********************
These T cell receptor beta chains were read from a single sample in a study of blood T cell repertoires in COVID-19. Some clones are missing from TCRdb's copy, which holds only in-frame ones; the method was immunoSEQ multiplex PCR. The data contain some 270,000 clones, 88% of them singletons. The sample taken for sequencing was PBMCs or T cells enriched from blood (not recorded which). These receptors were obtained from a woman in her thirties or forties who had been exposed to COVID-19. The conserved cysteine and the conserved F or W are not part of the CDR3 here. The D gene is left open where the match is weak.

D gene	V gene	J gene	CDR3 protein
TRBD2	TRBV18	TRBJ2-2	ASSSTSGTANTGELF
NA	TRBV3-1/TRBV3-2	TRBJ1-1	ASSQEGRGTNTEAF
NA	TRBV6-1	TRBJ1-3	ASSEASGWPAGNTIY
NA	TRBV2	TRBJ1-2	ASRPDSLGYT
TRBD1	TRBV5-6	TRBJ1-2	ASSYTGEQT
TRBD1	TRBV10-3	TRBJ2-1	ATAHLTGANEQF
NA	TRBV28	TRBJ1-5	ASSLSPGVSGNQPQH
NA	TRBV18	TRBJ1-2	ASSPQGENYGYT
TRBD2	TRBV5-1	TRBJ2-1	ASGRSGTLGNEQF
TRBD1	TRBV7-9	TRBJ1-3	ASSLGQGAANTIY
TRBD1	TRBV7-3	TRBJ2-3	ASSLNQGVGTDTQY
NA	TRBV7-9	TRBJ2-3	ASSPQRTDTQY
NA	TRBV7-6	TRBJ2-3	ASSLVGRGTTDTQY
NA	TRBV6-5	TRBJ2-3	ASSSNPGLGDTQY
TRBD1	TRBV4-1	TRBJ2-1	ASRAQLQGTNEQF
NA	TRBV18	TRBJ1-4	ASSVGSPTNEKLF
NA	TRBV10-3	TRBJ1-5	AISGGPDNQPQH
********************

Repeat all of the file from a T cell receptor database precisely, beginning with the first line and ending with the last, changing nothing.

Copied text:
These T cell receptor beta chains were read from a single sample in a study of blood T cell repertoires in COVID-19. Some clones are missing from TCRdb's copy, which holds only in-frame ones; the method was immunoSEQ multiplex PCR. The data contain some 270,000 clones, 88% of them singletons. The sample taken for sequencing was PBMCs or T cells enriched from blood (not recorded which). These receptors were obtained from a woman in her thirties or forties who had been exposed to COVID-19. The conserved cysteine and the conserved F or W are not part of the CDR3 here. The D gene is left open where the match is weak.

D gene	V gene	J gene	CDR3 protein
TRBD2	TRBV18	TRBJ2-2	ASSSTSGTANTGELF
NA	TRBV3-1/TRBV3-2	TRBJ1-1	ASSQEGRGTNTEAF
NA	TRBV6-1	TRBJ1-3	ASSEASGWPAGNTIY
NA	TRBV2	TRBJ1-2	ASRPDSLGYT
TRBD1	TRBV5-6	TRBJ1-2	ASSYTGEQT
TRBD1	TRBV10-3	TRBJ2-1	ATAHLTGANEQF
NA	TRBV28	TRBJ1-5	ASSLSPGVSGNQPQH
NA	TRBV18	TRBJ1-2	ASSPQGENYGYT
TRBD2	TRBV5-1	TRBJ2-1	ASGRSGTLGNEQF
TRBD1	TRBV7-9	TRBJ1-3	ASSLGQGAANTIY
TRBD1	TRBV7-3	TRBJ2-3	ASSLNQGVGTDTQY
NA	TRBV7-9	TRBJ2-3	ASSPQRTDTQY
NA	TRBV7-6	TRBJ2-3	ASSLVGRGTTDTQY
NA	TRBV6-5	TRBJ2-3	ASSSNPGLGDTQY
TRBD1	TRBV4-1	TRBJ2-1	ASRAQLQGTNEQF
NA	TRBV18	TRBJ1-4	ASSVGSPTNEKLF
NA	TRBV10-3	TRBJ1-5	AISGGPDNQPQH